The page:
Stripping back AVRDUDE

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Hello all,

In our application, we have a host processor running linux (ppc), and a couple of AVRs doing their own thing.

I'd like to use avrdude for bootloading the AVRs for if (read: when) they need a firmware update.

The problem is that avrdude is reasonably large (200K-300K compiled, stripped), which is not an insignificant amount of flash space on board.

Of course, it seems to include practically every programmer under the sun, and there's zero chance of me requiring the bit-bang parallel programmer on the board :P

Therefore, I'd like to strip out features I don't need. And there appears to be lots of them.

The problem is that I have no idea how - there doesn't appear to be any options for compiling in/out various features with the ./configure, and unfortunately, I have next to no exposure to autoconf/flex/yacc/bison.

Is there a good guide around for hacking avrdude? If not, where should I start looking when hacking up the very arcane-looking build files?

-- Damien.

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I'd suggest using the avrdude-dev mailing list for communication.

I don't think you have to hack the "inner" autoconf stuff, it's probably
sufficient to hack some C files, and the Makefile templates (Makefile.am).
For a start, just hack Makefile.am, re-run the bootstrap script, and try
compiling. It would be expected to fail in the linking stage, and the
error message should then tell you where the programmer you ripped off
is referred from, so you can remove that part as well.

Note that avrdude.conf is *way* larger than the binary itself, so don't
forget to strip that file down to just what you need.

Of course, if you'd like to make the various programmer types compile-time
optional, feel free to submit patches. If you patch all the source files
to carry the various #ifdef HAVE_THISFEATURE hooks, I'm willing to hack
configure.ac for you to include the respective configuration options.

But again, avrdude-dev is the better place to discuss things like these.

Jörg Wunsch

Please don't send me PMs, use email if you want to approach me personally.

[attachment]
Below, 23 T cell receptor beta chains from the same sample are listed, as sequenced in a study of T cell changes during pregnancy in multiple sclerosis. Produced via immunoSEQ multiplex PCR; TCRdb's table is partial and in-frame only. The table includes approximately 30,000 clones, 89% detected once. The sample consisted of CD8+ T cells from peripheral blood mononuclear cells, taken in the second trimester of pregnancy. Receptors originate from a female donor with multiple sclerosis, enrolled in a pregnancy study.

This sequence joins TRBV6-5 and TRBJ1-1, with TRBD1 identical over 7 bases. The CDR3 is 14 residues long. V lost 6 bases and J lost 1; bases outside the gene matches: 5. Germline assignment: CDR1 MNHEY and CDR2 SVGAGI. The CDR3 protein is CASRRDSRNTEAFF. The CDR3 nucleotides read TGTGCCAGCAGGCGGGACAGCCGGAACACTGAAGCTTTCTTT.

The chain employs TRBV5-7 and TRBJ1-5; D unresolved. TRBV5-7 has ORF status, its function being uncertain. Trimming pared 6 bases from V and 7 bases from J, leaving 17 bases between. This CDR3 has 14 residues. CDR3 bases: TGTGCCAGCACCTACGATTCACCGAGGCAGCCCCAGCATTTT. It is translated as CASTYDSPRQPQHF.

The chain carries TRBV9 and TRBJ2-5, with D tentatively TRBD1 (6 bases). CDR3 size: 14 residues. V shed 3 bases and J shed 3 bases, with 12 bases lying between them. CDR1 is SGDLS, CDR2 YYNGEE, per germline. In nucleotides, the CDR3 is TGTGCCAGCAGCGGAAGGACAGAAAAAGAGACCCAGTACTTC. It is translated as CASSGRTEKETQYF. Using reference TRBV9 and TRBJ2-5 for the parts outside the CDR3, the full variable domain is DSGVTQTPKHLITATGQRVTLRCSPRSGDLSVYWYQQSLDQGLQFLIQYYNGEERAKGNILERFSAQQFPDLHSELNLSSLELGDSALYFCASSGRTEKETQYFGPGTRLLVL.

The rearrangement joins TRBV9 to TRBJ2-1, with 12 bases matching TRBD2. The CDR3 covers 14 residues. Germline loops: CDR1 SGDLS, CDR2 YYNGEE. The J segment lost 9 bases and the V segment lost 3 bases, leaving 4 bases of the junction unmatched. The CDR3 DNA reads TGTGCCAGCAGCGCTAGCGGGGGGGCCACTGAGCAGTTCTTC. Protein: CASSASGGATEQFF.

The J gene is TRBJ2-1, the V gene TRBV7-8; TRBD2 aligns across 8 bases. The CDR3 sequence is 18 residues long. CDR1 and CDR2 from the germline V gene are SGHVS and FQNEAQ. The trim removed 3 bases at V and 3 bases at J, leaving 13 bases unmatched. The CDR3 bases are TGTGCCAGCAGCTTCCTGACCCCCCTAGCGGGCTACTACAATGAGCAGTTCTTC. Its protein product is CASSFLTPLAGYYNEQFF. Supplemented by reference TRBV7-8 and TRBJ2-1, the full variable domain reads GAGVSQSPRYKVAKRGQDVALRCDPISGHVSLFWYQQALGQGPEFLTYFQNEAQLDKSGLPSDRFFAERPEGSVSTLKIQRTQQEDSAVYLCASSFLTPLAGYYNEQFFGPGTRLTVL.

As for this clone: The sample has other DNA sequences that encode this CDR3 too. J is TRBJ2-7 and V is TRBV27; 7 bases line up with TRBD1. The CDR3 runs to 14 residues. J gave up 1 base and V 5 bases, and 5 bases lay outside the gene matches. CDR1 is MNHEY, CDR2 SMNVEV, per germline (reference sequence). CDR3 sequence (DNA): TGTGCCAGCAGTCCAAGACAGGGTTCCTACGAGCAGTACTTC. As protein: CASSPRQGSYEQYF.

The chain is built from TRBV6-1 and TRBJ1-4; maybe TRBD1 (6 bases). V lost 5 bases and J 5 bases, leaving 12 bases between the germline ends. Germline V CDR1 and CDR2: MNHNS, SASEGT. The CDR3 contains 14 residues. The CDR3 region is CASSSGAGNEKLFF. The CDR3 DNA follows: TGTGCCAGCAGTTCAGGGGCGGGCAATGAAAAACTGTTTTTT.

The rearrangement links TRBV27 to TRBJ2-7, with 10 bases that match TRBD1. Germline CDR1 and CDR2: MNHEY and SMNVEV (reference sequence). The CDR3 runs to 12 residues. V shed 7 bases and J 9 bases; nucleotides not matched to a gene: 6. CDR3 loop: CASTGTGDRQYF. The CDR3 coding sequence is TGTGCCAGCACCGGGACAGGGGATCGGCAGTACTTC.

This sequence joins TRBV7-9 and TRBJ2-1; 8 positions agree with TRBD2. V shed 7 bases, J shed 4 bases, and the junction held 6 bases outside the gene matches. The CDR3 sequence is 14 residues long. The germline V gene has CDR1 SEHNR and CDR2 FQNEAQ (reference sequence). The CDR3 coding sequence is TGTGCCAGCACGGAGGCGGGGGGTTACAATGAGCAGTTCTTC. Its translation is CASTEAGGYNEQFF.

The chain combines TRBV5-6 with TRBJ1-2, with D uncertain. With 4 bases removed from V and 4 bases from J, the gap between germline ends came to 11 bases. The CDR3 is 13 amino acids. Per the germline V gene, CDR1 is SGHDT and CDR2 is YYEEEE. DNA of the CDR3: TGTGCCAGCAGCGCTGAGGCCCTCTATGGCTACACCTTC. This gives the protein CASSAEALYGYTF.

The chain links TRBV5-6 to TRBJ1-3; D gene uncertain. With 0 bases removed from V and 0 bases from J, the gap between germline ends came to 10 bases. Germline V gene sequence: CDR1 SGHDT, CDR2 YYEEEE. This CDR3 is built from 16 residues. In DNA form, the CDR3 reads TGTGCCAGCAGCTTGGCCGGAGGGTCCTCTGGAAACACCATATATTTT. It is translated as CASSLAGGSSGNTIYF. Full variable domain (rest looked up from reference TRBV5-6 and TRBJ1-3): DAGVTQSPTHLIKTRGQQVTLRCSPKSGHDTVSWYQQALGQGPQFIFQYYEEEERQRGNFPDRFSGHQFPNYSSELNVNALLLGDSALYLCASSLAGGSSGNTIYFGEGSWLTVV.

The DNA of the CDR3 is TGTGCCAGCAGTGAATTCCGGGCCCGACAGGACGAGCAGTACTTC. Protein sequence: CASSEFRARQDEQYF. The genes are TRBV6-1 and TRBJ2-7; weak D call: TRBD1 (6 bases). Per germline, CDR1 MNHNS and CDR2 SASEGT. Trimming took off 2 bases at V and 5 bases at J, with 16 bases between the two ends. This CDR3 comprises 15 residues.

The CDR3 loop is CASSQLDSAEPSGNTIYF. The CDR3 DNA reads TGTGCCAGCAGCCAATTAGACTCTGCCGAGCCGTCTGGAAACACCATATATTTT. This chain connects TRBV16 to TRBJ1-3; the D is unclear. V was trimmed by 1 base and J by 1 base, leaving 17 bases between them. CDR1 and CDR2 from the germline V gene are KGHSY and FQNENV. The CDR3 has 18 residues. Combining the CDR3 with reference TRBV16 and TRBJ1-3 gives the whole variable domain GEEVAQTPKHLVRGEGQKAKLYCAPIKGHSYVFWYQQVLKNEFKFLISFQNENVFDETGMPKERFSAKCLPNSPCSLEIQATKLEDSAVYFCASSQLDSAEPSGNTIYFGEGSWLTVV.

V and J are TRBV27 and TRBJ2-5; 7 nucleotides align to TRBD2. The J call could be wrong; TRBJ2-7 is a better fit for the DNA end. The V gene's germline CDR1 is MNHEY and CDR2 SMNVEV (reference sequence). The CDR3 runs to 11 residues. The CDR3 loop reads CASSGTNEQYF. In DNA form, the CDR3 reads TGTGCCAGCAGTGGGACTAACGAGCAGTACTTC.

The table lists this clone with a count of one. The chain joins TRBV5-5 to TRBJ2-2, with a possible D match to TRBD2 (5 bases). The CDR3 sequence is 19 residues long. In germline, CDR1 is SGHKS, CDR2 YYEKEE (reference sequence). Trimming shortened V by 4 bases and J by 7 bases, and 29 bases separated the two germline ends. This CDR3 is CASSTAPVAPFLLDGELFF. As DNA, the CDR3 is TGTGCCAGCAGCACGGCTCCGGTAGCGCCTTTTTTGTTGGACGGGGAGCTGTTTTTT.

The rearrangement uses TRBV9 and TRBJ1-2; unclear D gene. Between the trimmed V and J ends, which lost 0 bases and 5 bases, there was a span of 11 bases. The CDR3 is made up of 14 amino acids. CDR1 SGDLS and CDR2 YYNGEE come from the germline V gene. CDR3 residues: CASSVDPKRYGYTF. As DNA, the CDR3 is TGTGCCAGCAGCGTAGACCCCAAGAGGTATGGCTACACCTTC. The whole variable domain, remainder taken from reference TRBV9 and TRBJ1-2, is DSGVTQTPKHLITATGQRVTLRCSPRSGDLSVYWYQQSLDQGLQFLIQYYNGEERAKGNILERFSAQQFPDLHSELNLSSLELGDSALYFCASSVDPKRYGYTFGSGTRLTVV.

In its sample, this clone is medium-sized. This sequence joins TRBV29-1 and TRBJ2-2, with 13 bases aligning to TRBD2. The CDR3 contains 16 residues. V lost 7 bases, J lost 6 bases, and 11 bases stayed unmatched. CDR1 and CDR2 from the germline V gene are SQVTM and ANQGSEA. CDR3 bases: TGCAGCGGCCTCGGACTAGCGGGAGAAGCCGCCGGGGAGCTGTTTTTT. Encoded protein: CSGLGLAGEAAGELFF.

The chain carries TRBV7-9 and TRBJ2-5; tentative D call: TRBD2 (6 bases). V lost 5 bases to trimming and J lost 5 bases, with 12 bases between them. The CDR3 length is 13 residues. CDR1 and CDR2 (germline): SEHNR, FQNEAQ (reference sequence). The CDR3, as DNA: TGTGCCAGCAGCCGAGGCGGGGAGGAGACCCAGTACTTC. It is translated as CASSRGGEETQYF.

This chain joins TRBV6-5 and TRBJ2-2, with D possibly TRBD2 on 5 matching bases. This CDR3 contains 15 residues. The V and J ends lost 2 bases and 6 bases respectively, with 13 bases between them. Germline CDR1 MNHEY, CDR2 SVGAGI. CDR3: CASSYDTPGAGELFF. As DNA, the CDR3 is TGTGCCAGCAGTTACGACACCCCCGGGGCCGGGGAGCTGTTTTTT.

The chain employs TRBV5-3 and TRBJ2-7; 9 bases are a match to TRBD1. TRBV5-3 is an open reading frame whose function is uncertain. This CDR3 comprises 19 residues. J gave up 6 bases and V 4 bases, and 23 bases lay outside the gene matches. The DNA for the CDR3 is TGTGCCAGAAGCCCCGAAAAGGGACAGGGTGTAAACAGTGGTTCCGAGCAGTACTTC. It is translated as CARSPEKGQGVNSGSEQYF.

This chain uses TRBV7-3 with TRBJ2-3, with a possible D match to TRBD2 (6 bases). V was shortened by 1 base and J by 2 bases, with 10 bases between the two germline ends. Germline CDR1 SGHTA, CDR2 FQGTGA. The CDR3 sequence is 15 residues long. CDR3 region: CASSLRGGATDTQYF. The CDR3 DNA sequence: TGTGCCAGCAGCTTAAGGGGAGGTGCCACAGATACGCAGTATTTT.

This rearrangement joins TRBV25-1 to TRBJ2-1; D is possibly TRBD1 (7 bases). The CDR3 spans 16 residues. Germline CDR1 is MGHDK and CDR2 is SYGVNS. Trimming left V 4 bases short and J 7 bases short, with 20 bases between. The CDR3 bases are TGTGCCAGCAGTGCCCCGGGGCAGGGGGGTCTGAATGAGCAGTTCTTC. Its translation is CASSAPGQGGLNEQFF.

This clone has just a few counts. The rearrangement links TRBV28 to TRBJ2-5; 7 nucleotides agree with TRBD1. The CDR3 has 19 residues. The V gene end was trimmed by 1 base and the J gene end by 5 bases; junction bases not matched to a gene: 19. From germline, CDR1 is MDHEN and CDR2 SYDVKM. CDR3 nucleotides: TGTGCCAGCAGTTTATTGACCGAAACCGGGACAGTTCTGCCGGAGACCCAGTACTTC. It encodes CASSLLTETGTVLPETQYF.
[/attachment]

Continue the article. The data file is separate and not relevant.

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Quote:

Note that avrdude.conf is *way* larger than the binary itself, so don't
forget to strip that file down to just what you need.

I noticed that. It's certainly the lowest hanging fruit.

I'll have a go at hacking the makefiles - got to learn sometime!

-- Damien

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I'd like to use avrdude for bootloading the AVRs for if (read: when) they need a firmware update.

Do you really mean "bootloading" in the AVR109 sense of the word? If so then it may be easier to start from scratch and just implement AVR109.

Or even replace the 109 bootloader with one of your own design then you are in complete control of the bootloader protocol at both ends of the link.

Cliff

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Quote:

Do you really mean "bootloading" in the AVR109 sense of the word? If so then it may be easier to start from scratch and just implement AVR109.

Yes. See https://www.avrfreaks.net/index.p...

Quote:

Or even replace the 109 bootloader with one of your own design then you are in complete control of the bootloader protocol at both ends of the link.

Why reinvent the wheel? For the moment, there's no reason not to leverage something that's currently known to work.

We may consider our own protocol in the future, but for the moment, we'd rather close the lids on the boxes.

-- Damien.

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OK here's a mad idea - how about taking a look at the code that Atmel supply with thr AVR109 application note or maybe AVROSP ?

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clawson wrote:
OK here's a mad idea - how about taking a look at the code that Atmel supply with thr AVR109 application note or maybe AVROSP ?

I did - the raw app note as release isn't working. Atmel have released an update **binary** with the xmega bootloader application note which works well.

I've asked nicely for the source (if nothing else but to see the changes between versions), and they said they'd get back to me....